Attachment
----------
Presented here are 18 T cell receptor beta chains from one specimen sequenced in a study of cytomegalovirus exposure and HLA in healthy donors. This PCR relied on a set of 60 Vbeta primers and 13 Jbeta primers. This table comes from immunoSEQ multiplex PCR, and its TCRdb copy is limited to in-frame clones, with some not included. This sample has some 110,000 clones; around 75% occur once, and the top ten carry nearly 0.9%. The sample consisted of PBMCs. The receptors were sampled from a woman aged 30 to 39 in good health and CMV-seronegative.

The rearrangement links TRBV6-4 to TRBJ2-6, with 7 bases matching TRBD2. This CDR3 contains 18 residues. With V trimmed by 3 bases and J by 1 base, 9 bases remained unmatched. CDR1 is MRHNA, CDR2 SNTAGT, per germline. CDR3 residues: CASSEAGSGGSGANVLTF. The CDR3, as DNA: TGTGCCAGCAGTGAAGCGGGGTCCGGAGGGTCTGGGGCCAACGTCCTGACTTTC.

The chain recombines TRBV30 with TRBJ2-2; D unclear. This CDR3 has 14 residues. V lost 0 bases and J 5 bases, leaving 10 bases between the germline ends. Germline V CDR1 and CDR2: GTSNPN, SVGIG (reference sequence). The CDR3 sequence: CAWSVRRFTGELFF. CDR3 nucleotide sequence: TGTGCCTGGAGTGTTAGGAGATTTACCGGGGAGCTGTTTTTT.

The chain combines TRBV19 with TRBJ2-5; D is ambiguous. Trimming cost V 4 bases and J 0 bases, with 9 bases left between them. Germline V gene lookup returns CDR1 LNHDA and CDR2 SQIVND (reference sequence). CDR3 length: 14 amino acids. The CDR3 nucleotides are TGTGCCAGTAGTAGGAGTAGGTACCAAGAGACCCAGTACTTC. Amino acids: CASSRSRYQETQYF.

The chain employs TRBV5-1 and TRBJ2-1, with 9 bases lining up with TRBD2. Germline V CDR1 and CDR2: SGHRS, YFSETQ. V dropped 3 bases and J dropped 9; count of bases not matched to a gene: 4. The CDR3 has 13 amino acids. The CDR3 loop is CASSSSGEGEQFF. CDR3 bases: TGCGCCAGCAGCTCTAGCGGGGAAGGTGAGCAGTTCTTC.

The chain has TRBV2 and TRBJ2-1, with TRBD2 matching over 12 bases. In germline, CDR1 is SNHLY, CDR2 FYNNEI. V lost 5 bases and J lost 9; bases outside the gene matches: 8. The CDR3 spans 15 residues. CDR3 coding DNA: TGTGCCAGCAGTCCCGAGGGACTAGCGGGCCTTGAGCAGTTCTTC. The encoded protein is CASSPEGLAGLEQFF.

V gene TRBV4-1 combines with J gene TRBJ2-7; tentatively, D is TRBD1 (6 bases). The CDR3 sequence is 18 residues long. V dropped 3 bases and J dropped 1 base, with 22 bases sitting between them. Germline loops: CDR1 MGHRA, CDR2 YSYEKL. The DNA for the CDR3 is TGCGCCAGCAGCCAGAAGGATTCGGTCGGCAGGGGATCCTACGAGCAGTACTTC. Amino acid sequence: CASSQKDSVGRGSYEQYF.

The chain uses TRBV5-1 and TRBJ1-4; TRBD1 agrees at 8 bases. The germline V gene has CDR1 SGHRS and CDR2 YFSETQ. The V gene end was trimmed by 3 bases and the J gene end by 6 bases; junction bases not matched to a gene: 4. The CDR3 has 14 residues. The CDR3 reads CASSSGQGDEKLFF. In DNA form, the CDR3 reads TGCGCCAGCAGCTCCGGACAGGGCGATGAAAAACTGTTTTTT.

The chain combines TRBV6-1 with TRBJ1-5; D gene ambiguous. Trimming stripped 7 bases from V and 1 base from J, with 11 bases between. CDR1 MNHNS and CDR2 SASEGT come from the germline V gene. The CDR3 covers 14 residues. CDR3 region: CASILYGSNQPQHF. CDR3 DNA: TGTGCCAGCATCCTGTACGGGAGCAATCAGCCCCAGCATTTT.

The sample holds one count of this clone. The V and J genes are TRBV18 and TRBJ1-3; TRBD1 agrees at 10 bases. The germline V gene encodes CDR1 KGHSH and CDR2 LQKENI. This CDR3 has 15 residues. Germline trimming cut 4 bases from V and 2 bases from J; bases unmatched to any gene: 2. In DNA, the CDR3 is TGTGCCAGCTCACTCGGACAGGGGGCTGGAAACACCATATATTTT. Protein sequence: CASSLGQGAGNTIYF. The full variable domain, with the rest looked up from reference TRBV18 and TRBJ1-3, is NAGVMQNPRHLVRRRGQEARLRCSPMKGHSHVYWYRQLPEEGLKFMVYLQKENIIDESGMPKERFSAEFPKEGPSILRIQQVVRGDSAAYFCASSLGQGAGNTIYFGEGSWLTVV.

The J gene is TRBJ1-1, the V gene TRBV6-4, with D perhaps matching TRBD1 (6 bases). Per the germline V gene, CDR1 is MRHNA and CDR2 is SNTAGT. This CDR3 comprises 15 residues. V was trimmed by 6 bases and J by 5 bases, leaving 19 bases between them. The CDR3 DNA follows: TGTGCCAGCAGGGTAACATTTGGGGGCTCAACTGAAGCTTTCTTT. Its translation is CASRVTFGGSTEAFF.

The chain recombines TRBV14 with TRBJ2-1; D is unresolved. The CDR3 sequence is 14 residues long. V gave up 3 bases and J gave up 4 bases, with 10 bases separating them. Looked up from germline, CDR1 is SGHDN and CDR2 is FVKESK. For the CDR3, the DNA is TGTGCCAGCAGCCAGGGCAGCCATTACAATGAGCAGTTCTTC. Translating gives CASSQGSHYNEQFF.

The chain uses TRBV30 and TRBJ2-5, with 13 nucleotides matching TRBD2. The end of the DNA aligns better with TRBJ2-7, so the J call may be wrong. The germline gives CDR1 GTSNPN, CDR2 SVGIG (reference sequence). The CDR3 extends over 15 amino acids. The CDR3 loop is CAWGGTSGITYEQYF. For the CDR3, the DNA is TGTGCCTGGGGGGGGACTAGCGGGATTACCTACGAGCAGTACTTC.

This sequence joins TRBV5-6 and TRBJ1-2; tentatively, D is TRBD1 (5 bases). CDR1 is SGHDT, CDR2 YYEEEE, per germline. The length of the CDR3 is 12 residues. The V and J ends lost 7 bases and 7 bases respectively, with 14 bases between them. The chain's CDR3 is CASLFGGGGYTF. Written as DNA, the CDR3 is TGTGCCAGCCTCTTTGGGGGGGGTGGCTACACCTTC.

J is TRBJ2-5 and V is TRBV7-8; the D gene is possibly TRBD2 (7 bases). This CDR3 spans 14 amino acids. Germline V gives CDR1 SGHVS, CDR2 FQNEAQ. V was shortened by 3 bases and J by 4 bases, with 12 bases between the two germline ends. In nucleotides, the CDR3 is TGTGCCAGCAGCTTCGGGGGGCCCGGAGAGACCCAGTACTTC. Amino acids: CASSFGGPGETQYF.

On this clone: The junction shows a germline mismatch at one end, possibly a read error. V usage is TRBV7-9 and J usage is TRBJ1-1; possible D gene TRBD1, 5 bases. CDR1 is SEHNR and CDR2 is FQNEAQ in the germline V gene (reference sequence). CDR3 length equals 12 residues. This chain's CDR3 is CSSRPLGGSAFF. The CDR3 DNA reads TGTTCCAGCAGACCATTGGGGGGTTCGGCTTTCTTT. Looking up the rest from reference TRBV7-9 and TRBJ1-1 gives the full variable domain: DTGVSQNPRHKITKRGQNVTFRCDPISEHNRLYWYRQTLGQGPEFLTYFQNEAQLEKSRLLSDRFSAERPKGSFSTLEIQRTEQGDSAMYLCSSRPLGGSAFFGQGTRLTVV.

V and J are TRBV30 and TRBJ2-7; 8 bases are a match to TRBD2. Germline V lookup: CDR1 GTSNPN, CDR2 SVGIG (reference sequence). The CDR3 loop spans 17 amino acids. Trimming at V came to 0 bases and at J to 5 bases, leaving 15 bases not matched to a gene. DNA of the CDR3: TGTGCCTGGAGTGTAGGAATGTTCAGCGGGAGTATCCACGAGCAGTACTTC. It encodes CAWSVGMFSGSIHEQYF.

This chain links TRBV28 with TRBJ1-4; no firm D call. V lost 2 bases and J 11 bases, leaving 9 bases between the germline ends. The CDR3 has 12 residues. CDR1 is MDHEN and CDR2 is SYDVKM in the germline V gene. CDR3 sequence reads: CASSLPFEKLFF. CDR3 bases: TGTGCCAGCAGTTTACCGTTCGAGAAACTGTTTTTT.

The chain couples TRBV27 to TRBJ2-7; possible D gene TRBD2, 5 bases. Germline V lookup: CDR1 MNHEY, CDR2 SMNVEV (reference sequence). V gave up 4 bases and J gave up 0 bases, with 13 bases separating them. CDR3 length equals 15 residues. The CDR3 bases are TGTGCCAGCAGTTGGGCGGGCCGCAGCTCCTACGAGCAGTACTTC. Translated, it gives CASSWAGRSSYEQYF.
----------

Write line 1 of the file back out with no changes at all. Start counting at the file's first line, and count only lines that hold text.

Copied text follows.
Presented here are 18 T cell receptor beta chains from one specimen sequenced in a study of cytomegalovirus exposure and HLA in healthy donors. This PCR relied on a set of 60 Vbeta primers and 13 Jbeta primers. This table comes from immunoSEQ multiplex PCR, and its TCRdb copy is limited to in-frame clones, with some not included. This sample has some 110,000 clones; around 75% occur once, and the top ten carry nearly 0.9%. The sample consisted of PBMCs. The receptors were sampled from a woman aged 30 to 39 in good health and CMV-seronegative.